This is the second time within a decade that the new car market has found itself heading in the direction of the MMC at the behest of the Office of Fair Trading. It is easy to see why. According to the car industry, the selective and exclusive system of distribution it operates is in the consumer's interest because it keeps standards up and unsafe cars off the road.
Unfortunately it also keeps prices up. The system, which is self-evidently anti-competitive, is only supposed to enjoy its current block exemption under EU rules provided prices do not vary by more than 18 per cent. The last price comparison from the EU, showing a whopping 58 per cent discrepancy between the cost of a Ford Mondeo in Britain and Spain, is powerful evidence of the coach and horses manufacturers have been driving through the rules all these years.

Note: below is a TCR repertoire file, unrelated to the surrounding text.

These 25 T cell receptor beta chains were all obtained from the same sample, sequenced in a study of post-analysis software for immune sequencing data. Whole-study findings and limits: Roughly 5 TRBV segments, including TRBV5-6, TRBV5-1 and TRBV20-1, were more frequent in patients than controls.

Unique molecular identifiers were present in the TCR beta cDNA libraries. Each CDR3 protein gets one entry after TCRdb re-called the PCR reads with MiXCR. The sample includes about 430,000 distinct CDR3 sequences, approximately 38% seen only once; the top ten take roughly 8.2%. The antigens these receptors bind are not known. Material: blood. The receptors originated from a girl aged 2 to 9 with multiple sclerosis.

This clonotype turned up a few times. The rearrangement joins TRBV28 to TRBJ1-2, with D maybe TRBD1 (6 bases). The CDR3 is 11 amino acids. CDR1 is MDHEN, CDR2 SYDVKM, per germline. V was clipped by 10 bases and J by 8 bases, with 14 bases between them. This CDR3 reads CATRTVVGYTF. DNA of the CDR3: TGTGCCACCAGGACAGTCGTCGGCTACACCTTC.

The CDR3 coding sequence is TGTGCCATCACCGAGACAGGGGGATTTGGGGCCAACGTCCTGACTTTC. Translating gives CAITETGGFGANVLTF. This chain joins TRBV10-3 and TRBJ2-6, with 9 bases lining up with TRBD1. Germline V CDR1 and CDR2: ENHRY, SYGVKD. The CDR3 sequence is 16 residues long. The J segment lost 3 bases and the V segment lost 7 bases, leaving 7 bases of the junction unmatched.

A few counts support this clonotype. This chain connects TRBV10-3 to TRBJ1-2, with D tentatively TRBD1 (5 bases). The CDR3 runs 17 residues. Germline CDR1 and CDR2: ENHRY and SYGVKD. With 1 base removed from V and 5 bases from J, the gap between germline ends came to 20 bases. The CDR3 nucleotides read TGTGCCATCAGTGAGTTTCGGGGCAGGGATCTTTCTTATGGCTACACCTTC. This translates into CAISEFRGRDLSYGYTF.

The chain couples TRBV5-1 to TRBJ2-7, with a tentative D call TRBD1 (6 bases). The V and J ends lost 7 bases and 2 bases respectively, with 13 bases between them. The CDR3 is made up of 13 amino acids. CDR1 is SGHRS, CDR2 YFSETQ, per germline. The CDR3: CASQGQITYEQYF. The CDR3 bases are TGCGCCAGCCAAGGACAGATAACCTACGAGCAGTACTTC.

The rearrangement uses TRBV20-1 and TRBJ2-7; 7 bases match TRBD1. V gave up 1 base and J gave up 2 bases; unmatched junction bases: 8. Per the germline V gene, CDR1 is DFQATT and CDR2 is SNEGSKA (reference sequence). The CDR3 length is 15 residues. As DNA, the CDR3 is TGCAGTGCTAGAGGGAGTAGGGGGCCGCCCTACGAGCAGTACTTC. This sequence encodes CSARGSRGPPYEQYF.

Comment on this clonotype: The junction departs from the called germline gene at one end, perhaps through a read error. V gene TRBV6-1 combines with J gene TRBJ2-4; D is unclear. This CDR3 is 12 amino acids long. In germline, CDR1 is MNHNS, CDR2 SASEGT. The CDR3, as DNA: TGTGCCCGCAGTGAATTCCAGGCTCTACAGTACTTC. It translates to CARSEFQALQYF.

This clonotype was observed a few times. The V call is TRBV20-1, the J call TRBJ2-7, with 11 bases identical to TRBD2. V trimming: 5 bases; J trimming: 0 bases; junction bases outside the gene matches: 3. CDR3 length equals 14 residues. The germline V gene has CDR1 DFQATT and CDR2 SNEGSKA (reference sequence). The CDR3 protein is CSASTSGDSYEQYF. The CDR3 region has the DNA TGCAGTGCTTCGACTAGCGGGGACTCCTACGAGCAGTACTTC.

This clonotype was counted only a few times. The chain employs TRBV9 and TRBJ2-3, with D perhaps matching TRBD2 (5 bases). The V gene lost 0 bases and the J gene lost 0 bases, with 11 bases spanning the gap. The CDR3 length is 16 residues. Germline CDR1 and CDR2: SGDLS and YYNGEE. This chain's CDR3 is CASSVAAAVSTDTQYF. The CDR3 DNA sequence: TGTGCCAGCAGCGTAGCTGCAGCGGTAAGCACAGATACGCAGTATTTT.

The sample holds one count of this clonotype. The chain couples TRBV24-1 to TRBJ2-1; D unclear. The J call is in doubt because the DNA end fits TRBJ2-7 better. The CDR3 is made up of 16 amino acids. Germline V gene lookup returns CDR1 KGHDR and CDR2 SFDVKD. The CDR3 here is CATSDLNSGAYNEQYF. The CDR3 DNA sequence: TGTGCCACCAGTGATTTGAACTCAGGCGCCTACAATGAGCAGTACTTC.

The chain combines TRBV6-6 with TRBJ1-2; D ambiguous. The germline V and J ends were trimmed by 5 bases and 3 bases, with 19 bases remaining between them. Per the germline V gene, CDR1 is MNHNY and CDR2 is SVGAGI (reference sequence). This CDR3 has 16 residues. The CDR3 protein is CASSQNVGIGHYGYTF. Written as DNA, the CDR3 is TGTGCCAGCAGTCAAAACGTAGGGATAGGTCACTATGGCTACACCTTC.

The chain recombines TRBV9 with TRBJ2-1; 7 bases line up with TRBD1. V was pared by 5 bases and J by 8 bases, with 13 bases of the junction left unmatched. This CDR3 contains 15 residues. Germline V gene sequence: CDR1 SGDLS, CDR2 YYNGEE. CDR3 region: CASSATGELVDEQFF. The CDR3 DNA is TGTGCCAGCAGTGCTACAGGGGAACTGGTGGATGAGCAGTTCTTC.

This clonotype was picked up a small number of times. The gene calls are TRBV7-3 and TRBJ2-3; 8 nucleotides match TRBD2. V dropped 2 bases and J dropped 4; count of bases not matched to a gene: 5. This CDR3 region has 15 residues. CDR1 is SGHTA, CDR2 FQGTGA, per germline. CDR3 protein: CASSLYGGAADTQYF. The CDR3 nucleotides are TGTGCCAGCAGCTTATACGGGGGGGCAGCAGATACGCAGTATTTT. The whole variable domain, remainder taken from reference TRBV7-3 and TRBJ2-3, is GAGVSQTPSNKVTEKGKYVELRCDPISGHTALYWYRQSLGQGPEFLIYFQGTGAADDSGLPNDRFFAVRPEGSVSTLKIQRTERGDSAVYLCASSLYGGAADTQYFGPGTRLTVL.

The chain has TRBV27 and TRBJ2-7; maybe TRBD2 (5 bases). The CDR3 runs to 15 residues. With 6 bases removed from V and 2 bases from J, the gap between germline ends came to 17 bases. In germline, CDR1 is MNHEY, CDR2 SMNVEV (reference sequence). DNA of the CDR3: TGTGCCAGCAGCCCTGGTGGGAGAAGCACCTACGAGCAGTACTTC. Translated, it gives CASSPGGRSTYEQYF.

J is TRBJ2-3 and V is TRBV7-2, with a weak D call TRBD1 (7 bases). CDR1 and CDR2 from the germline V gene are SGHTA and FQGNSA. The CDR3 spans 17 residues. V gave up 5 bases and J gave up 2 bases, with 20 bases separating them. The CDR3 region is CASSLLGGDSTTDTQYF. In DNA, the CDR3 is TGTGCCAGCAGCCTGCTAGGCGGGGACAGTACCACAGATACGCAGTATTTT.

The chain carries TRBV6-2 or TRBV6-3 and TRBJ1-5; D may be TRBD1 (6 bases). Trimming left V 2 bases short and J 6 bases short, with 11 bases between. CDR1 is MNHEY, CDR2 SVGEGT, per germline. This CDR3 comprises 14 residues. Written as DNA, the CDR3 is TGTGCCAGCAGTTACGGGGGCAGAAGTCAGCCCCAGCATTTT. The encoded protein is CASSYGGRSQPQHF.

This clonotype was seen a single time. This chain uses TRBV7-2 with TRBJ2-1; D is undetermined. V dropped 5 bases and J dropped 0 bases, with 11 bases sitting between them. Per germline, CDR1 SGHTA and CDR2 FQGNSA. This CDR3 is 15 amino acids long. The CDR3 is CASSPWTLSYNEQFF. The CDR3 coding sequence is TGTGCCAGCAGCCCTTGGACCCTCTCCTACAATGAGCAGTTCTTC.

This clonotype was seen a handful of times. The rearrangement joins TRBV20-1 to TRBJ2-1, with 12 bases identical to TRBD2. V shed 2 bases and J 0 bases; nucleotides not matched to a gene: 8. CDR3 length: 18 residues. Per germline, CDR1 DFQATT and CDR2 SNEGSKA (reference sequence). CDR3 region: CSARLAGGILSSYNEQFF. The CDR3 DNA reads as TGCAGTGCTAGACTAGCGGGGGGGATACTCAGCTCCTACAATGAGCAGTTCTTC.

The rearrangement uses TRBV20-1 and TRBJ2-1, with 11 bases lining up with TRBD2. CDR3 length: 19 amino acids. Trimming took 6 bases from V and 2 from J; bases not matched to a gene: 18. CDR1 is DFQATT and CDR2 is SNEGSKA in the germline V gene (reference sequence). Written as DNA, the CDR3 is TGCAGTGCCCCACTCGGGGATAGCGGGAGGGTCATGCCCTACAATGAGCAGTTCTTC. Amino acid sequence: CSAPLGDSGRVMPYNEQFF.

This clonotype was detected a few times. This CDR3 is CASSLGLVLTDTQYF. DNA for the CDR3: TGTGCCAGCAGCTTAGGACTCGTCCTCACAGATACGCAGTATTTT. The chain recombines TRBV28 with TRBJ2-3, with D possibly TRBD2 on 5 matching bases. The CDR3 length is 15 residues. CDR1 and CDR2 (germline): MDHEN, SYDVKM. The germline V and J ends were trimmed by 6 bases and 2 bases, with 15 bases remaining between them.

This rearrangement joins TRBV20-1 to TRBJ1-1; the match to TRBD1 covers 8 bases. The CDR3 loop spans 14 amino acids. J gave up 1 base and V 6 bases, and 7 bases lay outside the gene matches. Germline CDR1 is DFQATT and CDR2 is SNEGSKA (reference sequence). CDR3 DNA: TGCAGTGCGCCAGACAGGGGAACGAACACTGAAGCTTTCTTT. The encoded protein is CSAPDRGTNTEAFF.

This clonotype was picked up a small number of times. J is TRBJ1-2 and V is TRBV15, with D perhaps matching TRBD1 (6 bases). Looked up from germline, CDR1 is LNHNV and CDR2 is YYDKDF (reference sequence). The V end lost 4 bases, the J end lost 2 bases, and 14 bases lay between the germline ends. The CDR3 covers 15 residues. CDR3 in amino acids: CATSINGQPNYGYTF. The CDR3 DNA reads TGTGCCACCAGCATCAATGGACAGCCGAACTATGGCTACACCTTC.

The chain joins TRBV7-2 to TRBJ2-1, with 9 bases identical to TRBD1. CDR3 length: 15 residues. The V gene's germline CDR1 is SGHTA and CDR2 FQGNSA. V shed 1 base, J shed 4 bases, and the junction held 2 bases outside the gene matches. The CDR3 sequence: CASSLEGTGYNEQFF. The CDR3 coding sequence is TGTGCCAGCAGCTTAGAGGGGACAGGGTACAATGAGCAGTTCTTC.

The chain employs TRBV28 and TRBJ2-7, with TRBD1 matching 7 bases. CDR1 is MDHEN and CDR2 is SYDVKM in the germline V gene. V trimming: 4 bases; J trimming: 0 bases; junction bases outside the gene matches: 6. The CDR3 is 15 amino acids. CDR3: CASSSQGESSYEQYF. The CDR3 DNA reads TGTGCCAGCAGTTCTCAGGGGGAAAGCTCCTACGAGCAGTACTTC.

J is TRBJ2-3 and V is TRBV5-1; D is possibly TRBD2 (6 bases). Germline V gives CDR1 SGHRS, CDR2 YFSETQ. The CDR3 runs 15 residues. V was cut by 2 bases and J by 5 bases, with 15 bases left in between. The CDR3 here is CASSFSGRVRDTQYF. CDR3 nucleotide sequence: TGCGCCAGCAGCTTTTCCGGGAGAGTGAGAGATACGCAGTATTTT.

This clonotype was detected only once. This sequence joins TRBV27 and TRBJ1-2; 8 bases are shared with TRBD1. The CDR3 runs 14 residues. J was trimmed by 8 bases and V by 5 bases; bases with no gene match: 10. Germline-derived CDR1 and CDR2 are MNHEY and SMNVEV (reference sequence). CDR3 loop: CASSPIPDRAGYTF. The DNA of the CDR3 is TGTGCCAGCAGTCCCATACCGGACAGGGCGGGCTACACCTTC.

Mr Bridgeman has unearthed more. He reckons that the use of recommended resale prices also prevents consumers getting a good deal, as does the refusal of manufacturers to give volume discounts to dealers. Another favourite wheeze is to penalise dealers who sell cars outside their allotted territories by reducing their bonus payments.
But while the charge sheet is long and familiar, the remedy has proved more elusive. The manufacturers have shown themselves adept at swerving past any roadblocks the competition authorities erect. The best that can be hoped of this latest inquiry is that it prevents the block exemption from being renewed in Brussels when it comes up for review next year.